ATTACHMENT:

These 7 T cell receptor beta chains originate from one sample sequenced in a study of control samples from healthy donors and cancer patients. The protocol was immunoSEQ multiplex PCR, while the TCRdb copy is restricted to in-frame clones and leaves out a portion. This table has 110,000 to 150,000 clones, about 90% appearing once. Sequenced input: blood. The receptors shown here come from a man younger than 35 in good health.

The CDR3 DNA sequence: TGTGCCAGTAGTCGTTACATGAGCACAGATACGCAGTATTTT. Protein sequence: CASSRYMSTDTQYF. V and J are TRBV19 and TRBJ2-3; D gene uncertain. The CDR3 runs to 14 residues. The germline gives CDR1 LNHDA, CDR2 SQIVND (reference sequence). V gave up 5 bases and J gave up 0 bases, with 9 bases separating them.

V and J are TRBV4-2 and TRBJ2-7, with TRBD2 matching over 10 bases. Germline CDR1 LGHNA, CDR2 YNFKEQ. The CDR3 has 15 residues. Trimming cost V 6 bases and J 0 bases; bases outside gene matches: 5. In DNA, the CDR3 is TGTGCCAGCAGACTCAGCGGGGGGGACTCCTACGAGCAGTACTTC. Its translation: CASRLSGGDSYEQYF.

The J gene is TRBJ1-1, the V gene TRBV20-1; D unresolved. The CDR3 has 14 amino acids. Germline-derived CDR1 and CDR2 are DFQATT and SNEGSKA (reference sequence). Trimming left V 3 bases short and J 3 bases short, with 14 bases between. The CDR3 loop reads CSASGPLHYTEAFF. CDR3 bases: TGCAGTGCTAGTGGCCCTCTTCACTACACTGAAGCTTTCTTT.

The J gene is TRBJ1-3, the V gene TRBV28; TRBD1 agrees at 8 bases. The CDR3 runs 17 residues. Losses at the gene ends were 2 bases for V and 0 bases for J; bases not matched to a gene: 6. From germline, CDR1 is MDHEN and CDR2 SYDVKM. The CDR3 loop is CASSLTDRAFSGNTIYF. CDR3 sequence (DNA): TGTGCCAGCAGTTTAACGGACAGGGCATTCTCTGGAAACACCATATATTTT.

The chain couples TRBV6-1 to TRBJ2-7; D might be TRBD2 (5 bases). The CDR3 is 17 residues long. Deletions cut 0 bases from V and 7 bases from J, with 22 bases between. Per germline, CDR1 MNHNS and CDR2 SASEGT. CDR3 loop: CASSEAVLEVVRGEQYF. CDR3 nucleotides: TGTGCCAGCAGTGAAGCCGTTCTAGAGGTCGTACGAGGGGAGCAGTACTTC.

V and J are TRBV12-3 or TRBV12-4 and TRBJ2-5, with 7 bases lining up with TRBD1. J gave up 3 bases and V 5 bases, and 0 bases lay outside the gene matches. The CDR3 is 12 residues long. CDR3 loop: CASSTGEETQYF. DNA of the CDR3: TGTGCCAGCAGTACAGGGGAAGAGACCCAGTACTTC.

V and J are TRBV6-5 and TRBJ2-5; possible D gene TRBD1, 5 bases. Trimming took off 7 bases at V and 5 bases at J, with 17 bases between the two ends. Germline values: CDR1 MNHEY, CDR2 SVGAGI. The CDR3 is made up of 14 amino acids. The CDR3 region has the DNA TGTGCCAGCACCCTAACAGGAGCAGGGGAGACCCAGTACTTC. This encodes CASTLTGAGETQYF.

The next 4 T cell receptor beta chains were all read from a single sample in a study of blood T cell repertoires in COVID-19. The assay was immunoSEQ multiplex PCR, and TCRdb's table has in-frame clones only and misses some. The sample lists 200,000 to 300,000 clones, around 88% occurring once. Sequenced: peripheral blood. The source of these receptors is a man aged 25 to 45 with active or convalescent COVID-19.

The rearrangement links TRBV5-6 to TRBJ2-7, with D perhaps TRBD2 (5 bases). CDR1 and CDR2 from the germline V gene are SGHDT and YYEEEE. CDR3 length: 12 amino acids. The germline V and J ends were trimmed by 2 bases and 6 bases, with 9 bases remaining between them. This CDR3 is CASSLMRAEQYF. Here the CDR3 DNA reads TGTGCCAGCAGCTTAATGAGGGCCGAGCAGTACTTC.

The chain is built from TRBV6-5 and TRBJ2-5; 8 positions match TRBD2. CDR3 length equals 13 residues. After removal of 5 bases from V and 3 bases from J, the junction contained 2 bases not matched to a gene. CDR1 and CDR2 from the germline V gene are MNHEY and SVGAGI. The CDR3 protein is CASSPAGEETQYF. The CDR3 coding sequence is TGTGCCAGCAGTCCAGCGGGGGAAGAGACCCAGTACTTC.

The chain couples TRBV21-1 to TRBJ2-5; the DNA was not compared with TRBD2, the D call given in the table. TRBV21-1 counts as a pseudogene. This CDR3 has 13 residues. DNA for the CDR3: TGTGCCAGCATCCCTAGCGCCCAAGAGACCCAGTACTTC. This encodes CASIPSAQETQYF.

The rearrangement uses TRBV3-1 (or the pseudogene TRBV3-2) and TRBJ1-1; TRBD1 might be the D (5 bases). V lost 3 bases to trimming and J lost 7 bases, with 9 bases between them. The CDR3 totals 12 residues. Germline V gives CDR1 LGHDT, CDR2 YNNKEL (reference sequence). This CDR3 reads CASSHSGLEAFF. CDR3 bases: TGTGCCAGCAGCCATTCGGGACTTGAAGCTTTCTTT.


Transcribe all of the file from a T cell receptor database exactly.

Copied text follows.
These 7 T cell receptor beta chains originate from one sample sequenced in a study of control samples from healthy donors and cancer patients. The protocol was immunoSEQ multiplex PCR, while the TCRdb copy is restricted to in-frame clones and leaves out a portion. This table has 110,000 to 150,000 clones, about 90% appearing once. Sequenced input: blood. The receptors shown here come from a man younger than 35 in good health.

The CDR3 DNA sequence: TGTGCCAGTAGTCGTTACATGAGCACAGATACGCAGTATTTT. Protein sequence: CASSRYMSTDTQYF. V and J are TRBV19 and TRBJ2-3; D gene uncertain. The CDR3 runs to 14 residues. The germline gives CDR1 LNHDA, CDR2 SQIVND (reference sequence). V gave up 5 bases and J gave up 0 bases, with 9 bases separating them.

V and J are TRBV4-2 and TRBJ2-7, with TRBD2 matching over 10 bases. Germline CDR1 LGHNA, CDR2 YNFKEQ. The CDR3 has 15 residues. Trimming cost V 6 bases and J 0 bases; bases outside gene matches: 5. In DNA, the CDR3 is TGTGCCAGCAGACTCAGCGGGGGGGACTCCTACGAGCAGTACTTC. Its translation: CASRLSGGDSYEQYF.

The J gene is TRBJ1-1, the V gene TRBV20-1; D unresolved. The CDR3 has 14 amino acids. Germline-derived CDR1 and CDR2 are DFQATT and SNEGSKA (reference sequence). Trimming left V 3 bases short and J 3 bases short, with 14 bases between. The CDR3 loop reads CSASGPLHYTEAFF. CDR3 bases: TGCAGTGCTAGTGGCCCTCTTCACTACACTGAAGCTTTCTTT.

The J gene is TRBJ1-3, the V gene TRBV28; TRBD1 agrees at 8 bases. The CDR3 runs 17 residues. Losses at the gene ends were 2 bases for V and 0 bases for J; bases not matched to a gene: 6. From germline, CDR1 is MDHEN and CDR2 SYDVKM. The CDR3 loop is CASSLTDRAFSGNTIYF. CDR3 sequence (DNA): TGTGCCAGCAGTTTAACGGACAGGGCATTCTCTGGAAACACCATATATTTT.

The chain couples TRBV6-1 to TRBJ2-7; D might be TRBD2 (5 bases). The CDR3 is 17 residues long. Deletions cut 0 bases from V and 7 bases from J, with 22 bases between. Per germline, CDR1 MNHNS and CDR2 SASEGT. CDR3 loop: CASSEAVLEVVRGEQYF. CDR3 nucleotides: TGTGCCAGCAGTGAAGCCGTTCTAGAGGTCGTACGAGGGGAGCAGTACTTC.

V and J are TRBV12-3 or TRBV12-4 and TRBJ2-5, with 7 bases lining up with TRBD1. J gave up 3 bases and V 5 bases, and 0 bases lay outside the gene matches. The CDR3 is 12 residues long. CDR3 loop: CASSTGEETQYF. DNA of the CDR3: TGTGCCAGCAGTACAGGGGAAGAGACCCAGTACTTC.

V and J are TRBV6-5 and TRBJ2-5; possible D gene TRBD1, 5 bases. Trimming took off 7 bases at V and 5 bases at J, with 17 bases between the two ends. Germline values: CDR1 MNHEY, CDR2 SVGAGI. The CDR3 is made up of 14 amino acids. The CDR3 region has the DNA TGTGCCAGCACCCTAACAGGAGCAGGGGAGACCCAGTACTTC. This encodes CASTLTGAGETQYF.

The next 4 T cell receptor beta chains were all read from a single sample in a study of blood T cell repertoires in COVID-19. The assay was immunoSEQ multiplex PCR, and TCRdb's table has in-frame clones only and misses some. The sample lists 200,000 to 300,000 clones, around 88% occurring once. Sequenced: peripheral blood. The source of these receptors is a man aged 25 to 45 with active or convalescent COVID-19.

The rearrangement links TRBV5-6 to TRBJ2-7, with D perhaps TRBD2 (5 bases). CDR1 and CDR2 from the germline V gene are SGHDT and YYEEEE. CDR3 length: 12 amino acids. The germline V and J ends were trimmed by 2 bases and 6 bases, with 9 bases remaining between them. This CDR3 is CASSLMRAEQYF. Here the CDR3 DNA reads TGTGCCAGCAGCTTAATGAGGGCCGAGCAGTACTTC.

The chain is built from TRBV6-5 and TRBJ2-5; 8 positions match TRBD2. CDR3 length equals 13 residues. After removal of 5 bases from V and 3 bases from J, the junction contained 2 bases not matched to a gene. CDR1 and CDR2 from the germline V gene are MNHEY and SVGAGI. The CDR3 protein is CASSPAGEETQYF. The CDR3 coding sequence is TGTGCCAGCAGTCCAGCGGGGGAAGAGACCCAGTACTTC.

The chain couples TRBV21-1 to TRBJ2-5; the DNA was not compared with TRBD2, the D call given in the table. TRBV21-1 counts as a pseudogene. This CDR3 has 13 residues. DNA for the CDR3: TGTGCCAGCATCCCTAGCGCCCAAGAGACCCAGTACTTC. This encodes CASIPSAQETQYF.

The rearrangement uses TRBV3-1 (or the pseudogene TRBV3-2) and TRBJ1-1; TRBD1 might be the D (5 bases). V lost 3 bases to trimming and J lost 7 bases, with 9 bases between them. The CDR3 totals 12 residues. Germline V gives CDR1 LGHDT, CDR2 YNNKEL (reference sequence). This CDR3 reads CASSHSGLEAFF. CDR3 bases: TGTGCCAGCAGCCATTCGGGACTTGAAGCTTTCTTT.